You may or may not be aware of Garfield Minus Garfield, a mash-up of the comic strip Garfield that simply removes Garfield from all frames, leaving John Arbuckle as a lonely, psychotic man. I bring it up because it serves as a useful analogy to discuss the film The Dark Knight, which I finally saw last week after friends’ insistence. While I did enjoy the film, I felt that it would’ve been better as Batman Minus Batman.
Yes, I found Batman himself to be completely superfluous to the better themes of the movie. Apparently that’s the secret to making a good Batman movie: make him irrelevant. The Joker was the most interesting character in the movie (a tip of my hate to Heath Ledger for that), followed closely by Arthur Dent and the police commissioner. Batman and his to-be girlfriend were unconvincing, uncompelling, and, dare I say, out of place.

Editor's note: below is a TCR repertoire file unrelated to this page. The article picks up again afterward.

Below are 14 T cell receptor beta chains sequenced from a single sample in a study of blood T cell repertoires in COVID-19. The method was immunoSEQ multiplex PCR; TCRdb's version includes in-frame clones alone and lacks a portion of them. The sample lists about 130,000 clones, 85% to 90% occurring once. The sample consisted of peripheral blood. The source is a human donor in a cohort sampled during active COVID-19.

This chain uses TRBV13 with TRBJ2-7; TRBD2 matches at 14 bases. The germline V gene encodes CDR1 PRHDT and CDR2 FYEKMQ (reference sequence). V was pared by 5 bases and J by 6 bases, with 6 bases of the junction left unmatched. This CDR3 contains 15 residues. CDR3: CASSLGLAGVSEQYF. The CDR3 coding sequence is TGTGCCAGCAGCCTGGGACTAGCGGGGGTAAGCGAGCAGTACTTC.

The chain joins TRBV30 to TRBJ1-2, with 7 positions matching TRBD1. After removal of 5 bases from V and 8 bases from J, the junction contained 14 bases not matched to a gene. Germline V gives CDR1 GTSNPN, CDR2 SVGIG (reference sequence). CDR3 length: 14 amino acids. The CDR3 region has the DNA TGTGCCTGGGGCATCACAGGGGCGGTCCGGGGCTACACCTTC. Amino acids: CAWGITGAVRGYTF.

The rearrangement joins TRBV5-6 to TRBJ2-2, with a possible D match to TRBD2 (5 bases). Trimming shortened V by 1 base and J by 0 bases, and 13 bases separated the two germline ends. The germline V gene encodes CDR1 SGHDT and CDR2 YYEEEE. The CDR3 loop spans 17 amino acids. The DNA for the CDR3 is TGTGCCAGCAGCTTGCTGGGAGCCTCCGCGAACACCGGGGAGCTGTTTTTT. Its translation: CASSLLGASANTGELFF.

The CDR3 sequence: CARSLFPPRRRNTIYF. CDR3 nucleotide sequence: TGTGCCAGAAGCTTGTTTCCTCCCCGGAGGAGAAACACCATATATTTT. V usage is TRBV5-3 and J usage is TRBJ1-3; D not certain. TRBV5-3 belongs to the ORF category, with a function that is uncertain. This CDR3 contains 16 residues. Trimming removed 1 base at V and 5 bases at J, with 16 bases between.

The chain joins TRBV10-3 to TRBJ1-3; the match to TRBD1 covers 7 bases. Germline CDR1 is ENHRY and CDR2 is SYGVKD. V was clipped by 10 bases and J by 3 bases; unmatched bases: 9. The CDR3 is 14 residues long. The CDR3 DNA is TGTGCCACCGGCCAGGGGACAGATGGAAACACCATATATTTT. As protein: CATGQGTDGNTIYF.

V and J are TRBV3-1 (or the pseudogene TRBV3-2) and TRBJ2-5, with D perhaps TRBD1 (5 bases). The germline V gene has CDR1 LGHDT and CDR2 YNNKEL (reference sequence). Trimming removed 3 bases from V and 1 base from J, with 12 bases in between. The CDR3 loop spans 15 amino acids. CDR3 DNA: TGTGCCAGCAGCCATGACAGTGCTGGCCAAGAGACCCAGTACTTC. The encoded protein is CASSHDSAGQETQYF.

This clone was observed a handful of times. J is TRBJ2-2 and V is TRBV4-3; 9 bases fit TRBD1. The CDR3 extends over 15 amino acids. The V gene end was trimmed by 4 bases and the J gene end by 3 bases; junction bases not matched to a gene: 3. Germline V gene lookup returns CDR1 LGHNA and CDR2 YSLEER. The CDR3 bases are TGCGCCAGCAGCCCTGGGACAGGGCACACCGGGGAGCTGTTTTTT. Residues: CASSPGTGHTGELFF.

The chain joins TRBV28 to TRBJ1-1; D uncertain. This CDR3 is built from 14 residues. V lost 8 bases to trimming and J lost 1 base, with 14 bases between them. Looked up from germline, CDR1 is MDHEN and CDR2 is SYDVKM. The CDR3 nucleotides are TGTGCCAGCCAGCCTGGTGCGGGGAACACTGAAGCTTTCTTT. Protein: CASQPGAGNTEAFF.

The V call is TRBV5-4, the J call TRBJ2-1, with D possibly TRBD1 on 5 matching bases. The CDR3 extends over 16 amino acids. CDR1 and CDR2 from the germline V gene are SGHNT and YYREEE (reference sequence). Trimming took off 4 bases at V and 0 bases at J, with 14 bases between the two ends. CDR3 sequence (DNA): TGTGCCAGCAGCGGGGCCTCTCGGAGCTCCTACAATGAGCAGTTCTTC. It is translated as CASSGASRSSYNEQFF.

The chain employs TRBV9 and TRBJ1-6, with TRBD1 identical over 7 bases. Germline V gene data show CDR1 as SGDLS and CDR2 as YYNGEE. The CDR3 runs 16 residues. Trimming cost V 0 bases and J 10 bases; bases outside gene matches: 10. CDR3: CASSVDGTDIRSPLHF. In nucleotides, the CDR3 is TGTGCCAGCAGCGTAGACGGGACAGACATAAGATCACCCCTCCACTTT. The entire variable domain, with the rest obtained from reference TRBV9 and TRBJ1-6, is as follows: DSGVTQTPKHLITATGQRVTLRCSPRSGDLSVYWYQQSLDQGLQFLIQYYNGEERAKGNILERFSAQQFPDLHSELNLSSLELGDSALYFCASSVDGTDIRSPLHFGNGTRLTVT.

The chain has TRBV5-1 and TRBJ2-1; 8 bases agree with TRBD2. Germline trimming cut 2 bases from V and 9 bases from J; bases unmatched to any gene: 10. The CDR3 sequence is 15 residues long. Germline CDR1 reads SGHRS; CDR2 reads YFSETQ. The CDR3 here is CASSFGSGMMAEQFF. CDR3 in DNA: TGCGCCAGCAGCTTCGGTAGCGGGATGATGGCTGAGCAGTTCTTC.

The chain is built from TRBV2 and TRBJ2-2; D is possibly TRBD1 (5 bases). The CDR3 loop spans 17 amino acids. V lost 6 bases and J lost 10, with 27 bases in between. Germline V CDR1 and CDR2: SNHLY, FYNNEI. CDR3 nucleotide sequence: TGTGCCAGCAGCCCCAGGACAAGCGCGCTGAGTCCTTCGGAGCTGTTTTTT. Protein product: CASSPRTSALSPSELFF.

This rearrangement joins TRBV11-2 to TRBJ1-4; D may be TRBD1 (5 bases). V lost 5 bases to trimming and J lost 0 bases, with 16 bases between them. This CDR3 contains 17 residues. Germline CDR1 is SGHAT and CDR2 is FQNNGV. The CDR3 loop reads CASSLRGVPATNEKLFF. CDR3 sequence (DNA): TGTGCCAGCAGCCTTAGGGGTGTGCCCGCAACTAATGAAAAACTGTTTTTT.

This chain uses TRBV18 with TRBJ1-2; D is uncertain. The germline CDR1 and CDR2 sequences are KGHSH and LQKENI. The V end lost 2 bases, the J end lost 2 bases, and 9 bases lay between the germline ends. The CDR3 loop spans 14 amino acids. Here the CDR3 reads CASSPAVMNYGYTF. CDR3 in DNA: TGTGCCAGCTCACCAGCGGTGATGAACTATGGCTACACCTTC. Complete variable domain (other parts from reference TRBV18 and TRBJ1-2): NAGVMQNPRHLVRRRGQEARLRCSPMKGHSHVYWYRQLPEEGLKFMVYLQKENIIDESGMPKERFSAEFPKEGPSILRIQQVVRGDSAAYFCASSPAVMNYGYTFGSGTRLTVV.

The story of the Joker as anarchist terrorizing a large city is what made the film good. It would have been better if it had just focused on this subplot, especially the civilian and police response to a city under siege by a non-rational villain. Instead, a significant amount of screen time is devoted to a billionaire moonlighting as a crime fighter with incredibly high-tech gear who nevertheless beats up his opponents with ham-fisted punches. It’s hard to fathom, but Batman really was the worst part of this Batman movie. Without him, the city would’ve had to deal with the threat from the Joker on its own (perhaps with some highly risky SWAT missions), instead of the deus ex machina solution provided by Batman.
The Batman series seems to have evolved beyond the need for its title character. It’s an unusual position for a film series to find itself in, but there it is.